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Smart Company Pty Ltd (In Liquidation) v Clipsal Australia Pty Ltd [2011] FCA 35

by Martha.Ware 20. April 2011 08:44


Enterprise Global Resources Pty Ltd (“EGR”) made an application to intervene in the proceedings pursuant to ss 236 and 237 of the Corporations Act. EGR is the Applicant’s sole shareholder.


At the hearing, EGR sought to vary the notice of motion to be granted leave to continue the proceedings with respect to the Trade Practices Act, Fair Trading Act and breaches of fiduciary duties in the name of the Applicant and that it be joined as co-applicant for the remaining causes of action.


Section 236 has no operation where the company for which the member seeks to intervene is in liquidation: [8].


EGR relied on the court’s inherent jurisdiction to make an order allowing a contributory, who is a company member, to prosecute a proceeding where the company will not do so: [10].


A deed of assignment was executed purporting to assign the Applicant’s chose in action to Mrs Tomazos. A second deed purported to appoint Mrs Tomazos as trustee of a trust which EGR was also a trustee of and took assignment of the chose in action as a trustee of the trust. A third deed purported to assign the chose in action from Mrs Tomazos to EGR, as trustee. This deed was entered into after the Court raised the issue of Mrs Tomazos having conflicting interests.


The circumstances of the purported assignment and the further deeds raised serious doubt about the transactions validity: [32]. If valid, the Applicant’s sole asset, the chose in action, was assigned to its shareholder on behalf of a beneficiary, defeating the claims of unsecured creditors: [33].


The Supreme Court held the assignments were void: [38].


EGR could not be allowed to be joined as co-applicant or be given leave to continue the proceedings where the assignments were void: [40]. Even if assignments were not void, they did not assign any of the statutory causes of action to EGR and the different causes of action arising out of the same facts would have to be separately prosecuted: [41].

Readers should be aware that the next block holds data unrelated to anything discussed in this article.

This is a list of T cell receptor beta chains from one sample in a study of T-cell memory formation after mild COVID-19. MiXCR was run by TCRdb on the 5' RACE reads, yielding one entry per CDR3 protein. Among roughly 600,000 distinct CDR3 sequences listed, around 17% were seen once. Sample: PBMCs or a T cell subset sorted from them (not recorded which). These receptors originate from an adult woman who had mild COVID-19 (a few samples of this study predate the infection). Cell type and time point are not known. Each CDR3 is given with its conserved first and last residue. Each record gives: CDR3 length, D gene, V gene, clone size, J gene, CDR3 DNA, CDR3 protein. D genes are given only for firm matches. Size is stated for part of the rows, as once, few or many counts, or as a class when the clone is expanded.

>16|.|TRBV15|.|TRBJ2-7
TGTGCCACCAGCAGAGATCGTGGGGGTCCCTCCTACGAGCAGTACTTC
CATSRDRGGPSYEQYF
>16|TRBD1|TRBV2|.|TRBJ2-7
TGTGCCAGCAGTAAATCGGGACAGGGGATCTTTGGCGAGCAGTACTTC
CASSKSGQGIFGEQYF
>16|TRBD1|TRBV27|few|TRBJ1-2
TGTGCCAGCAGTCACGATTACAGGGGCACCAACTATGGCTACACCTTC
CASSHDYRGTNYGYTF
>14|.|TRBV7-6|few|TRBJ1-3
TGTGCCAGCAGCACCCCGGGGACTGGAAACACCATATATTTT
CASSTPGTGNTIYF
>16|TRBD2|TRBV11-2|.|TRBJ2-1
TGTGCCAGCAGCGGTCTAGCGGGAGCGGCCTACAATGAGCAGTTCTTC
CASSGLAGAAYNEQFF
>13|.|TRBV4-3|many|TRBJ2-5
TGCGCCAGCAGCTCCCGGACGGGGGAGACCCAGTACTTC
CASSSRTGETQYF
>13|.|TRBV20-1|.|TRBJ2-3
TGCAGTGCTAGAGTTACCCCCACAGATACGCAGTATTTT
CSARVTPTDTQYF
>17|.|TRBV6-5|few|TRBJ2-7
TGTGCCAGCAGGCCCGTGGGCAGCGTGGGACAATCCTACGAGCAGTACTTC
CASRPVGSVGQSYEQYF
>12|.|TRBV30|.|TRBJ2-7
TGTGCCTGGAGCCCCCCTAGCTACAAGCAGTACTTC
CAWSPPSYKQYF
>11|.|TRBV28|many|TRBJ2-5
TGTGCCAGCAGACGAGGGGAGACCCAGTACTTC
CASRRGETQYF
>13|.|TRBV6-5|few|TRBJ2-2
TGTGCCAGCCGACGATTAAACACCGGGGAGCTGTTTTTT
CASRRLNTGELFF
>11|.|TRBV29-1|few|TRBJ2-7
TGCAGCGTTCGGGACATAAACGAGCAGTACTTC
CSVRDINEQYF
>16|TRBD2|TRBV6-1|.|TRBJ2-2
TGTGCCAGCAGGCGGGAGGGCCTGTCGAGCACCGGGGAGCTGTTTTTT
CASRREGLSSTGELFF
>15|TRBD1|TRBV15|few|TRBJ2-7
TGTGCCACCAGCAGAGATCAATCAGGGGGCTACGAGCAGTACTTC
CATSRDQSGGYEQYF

The court has a residual power in the course of a winding up to allow proceedings to be brought on behalf of a company by a member or creditor: [43]. It is not used unless the Court is unless satisfied proceedings taken in the company name are not vexatious or oppressive. These proceedings were not.


The Liquidator opposed this application: [45].


The Applicant would not identify the beneficiaries of the trust. It was relevant as the Court did not know if ERG was able to meet costs orders if joined.


The Applicant had applied to set aside the assignment therefore it was inappropriate for EGR to prosecute this action: [48].


The court was not satisfied that EGR was a fit and proper person in the corporate sense to maintain the proceedings: [49].


EGR’s motion was dismissed.

Relevant paragraphs of Ford

[10.071], [10.230], [10.420], [11.240], [11.250], [11.255], [11.260], [11.265], [11.760]


Ford's Principles of Corporations Law


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